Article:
A Call for Rethinking Climate Science Methods

Climate science faces a challenge in delivering direct and immediate societal benefits. Today, there is a gap between what it produces and what users actually need. In the article "Usability of climate information: Toward a new scientific framework", philosopher Joe Roussos, together with his colleague Julie Jebeile at the University of Bern, identifies the primary focus of climate science on physics as the root of the problem. By starting from physics, which sees objectivity as something free of values, it is not possible to achieve knowledge that is practically useful or provides appropriate guidance on ethical issues. Instead, they argue that what is required is a shift towards a science-for-policy where usability is the guiding principle.

Traditionally, climate science has mainly studied the physical aspects of climate, like atmospheric physics and weather patterns. While attempts have been made to incorporate life sciences and Earth system modeling, climate science still struggles to integrate environmental, ecosystemic, and socioeconomic dimensions. This affects its ability to address concerns related to social justice, public health, environmental safety, biodiversity, and economic growth.

Unlike autonomous sciences like astrophysics or particle physics, climate science serves society and should adopt a more policy-oriented perspective. Moreover, narrow disciplinary studies are not enough for understanding climate change in its entirety. The paper suggests climate science should, through collaboration, mirror the interconnected nature of human society, global ecology, and the climate system.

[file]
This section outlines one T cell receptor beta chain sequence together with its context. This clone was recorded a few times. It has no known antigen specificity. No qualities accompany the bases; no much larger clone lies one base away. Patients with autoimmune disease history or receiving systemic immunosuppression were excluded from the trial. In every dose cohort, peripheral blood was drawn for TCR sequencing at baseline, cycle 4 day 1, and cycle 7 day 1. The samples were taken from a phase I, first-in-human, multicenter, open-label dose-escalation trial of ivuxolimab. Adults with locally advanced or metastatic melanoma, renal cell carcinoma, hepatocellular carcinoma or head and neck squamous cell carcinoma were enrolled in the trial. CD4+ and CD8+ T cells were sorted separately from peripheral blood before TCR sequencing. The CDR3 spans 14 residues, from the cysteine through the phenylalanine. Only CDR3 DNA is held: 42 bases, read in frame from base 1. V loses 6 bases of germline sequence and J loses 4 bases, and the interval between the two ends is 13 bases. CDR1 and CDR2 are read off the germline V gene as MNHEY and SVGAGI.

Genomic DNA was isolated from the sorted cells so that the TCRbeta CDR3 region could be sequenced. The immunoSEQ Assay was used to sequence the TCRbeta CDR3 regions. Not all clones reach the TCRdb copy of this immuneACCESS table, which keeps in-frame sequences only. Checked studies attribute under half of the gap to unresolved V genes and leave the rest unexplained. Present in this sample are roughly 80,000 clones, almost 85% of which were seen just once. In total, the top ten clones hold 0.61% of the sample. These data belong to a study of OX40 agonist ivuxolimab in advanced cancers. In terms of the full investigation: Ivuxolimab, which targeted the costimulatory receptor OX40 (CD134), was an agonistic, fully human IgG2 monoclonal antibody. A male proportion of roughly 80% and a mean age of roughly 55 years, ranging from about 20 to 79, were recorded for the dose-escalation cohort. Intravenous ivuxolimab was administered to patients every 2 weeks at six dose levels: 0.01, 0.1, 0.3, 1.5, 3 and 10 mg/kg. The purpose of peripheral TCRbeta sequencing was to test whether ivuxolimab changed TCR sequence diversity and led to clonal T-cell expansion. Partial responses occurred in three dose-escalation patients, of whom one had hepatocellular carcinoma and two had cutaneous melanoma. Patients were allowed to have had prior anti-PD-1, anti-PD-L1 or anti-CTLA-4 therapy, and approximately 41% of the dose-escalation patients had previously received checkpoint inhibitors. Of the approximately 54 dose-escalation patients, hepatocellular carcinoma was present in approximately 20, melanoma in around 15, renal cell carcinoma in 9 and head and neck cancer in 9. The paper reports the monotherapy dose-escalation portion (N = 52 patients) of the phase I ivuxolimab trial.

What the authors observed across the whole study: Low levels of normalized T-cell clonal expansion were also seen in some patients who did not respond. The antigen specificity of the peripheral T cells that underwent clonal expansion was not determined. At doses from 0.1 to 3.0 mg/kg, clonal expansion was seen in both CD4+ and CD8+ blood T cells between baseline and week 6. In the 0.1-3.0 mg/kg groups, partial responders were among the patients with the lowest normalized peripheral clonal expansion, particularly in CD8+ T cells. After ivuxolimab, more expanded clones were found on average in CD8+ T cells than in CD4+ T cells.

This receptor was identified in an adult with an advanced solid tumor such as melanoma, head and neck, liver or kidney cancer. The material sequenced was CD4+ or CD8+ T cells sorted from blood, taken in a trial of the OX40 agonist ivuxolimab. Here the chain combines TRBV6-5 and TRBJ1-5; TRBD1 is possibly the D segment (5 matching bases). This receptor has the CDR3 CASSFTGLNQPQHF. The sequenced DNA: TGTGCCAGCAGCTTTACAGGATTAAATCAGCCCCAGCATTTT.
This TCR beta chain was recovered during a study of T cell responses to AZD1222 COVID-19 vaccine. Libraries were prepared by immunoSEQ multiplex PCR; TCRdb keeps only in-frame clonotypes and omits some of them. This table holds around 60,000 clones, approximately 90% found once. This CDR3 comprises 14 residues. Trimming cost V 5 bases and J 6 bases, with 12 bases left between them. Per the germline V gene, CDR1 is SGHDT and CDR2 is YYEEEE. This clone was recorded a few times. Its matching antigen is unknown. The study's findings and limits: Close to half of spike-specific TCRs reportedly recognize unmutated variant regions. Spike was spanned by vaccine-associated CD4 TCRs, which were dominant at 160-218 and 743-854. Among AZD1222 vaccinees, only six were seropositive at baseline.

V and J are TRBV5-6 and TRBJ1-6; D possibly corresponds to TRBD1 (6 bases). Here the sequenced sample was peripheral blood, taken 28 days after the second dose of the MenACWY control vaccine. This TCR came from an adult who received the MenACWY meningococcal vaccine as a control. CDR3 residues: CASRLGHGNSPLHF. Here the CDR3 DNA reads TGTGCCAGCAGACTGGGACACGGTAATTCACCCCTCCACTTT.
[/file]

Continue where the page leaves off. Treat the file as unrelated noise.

Currently, climate science focuses on creating accurate models based on physics. This leads to many different models that make it difficult for policymakers to make decisions. Climate science could also pay more attention to local and regional impacts, which are often the most important for decision-making. Providing climate information that aligns with the needs of policymakers would require climate science to rethink its methods.

The article brings up the challenge in making climate information useful while still being objective. It is important climate scientists consider the values and perspectives of the people who will use the information and be aware of the political realities. Working together with stakeholders and collaborating would produce information that is trustworthy, relevant, and timely.

To improve the usability of climate science, researchers can draw upon frameworks like post-normal science and mandated science. Post-normal science emphasizes collaboration and working across disciplines to address urgent societal problems. Mandated science, especially regulatory science, helps in creating specific and useful scientific information by engaging with policymakers and navigating political and legal contexts.

Bridging the usability gap in climate science requires a shift towards making climate science more useful for policymakers. This involves collaborating with different experts, managing values, and changing the way climate science is done.

Julie and Joe list five requirements that future climate science would need to meet:

  1. Collaborate across disciplines.
  2. Cooperate with stakeholders
  3. Consider the importance of values.
  4. Address uncertainty in a way that makes it manageable for decision-makers.
  5. Communicate uncertainty in a way that does not undermine research results among those who are not used to assessing uncertainty in research.

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